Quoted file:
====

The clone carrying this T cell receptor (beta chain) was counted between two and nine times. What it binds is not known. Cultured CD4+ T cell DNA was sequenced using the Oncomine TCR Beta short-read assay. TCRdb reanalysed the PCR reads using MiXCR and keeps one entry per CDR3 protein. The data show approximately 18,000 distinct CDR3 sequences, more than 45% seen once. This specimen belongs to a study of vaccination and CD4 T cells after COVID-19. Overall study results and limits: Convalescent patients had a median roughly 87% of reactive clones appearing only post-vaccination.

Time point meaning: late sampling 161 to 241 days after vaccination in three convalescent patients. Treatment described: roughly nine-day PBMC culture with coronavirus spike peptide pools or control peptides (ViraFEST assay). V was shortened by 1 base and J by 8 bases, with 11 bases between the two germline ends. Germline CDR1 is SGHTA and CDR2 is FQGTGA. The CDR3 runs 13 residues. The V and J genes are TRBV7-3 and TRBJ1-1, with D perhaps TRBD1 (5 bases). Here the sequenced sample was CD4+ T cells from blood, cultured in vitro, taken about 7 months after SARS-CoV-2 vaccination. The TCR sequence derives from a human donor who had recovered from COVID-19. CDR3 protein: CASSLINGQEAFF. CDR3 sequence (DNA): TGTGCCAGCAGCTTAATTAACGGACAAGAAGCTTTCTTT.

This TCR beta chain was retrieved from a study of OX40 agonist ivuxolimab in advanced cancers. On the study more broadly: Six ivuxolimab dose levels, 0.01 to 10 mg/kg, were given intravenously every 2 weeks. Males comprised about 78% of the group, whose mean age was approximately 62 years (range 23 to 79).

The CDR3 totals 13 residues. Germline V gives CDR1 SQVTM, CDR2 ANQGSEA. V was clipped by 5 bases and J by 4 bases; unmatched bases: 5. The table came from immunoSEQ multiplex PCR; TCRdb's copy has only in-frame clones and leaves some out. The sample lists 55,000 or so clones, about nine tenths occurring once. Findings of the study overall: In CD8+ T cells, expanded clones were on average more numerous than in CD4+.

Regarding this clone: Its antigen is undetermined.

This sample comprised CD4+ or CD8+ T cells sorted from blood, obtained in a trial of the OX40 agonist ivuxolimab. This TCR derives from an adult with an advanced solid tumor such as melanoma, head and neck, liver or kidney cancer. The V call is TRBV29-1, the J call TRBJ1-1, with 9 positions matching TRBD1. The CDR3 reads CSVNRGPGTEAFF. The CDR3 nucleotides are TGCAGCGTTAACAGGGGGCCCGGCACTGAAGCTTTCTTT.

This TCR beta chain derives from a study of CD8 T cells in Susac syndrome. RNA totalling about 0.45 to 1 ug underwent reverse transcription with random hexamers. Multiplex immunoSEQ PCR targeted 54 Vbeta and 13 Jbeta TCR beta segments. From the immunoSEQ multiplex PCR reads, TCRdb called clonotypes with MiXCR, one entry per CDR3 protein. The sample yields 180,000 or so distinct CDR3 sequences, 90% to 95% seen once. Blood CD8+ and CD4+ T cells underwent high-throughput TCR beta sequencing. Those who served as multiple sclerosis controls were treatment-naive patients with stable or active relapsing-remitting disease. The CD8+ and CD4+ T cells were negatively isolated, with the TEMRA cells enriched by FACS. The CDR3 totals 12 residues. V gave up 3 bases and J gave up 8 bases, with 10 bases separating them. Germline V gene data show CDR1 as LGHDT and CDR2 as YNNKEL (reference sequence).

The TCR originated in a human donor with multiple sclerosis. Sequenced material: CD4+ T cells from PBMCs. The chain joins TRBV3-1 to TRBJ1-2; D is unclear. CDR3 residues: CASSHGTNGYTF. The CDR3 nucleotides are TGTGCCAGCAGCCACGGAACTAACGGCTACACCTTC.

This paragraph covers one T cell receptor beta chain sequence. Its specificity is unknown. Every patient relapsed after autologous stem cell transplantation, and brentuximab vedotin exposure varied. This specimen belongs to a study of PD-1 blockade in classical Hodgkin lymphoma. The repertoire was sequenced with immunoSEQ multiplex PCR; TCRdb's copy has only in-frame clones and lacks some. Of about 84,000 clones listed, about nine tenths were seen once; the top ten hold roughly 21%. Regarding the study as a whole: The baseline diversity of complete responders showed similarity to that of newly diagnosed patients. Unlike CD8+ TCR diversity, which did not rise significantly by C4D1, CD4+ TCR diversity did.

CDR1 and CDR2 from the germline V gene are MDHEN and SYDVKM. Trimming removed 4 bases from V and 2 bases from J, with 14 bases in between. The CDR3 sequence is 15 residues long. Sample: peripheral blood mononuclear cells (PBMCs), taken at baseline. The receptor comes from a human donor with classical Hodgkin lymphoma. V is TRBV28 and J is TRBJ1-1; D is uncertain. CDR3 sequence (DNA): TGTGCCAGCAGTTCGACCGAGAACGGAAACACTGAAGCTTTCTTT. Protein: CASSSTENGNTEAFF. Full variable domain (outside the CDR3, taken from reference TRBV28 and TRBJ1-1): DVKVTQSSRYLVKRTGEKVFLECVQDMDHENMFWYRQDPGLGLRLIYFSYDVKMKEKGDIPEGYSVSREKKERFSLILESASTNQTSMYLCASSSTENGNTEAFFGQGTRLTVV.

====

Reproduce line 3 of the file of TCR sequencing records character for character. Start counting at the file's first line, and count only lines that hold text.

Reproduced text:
This TCR beta chain was retrieved from a study of OX40 agonist ivuxolimab in advanced cancers. On the study more broadly: Six ivuxolimab dose levels, 0.01 to 10 mg/kg, were given intravenously every 2 weeks. Males comprised about 78% of the group, whose mean age was approximately 62 years (range 23 to 79).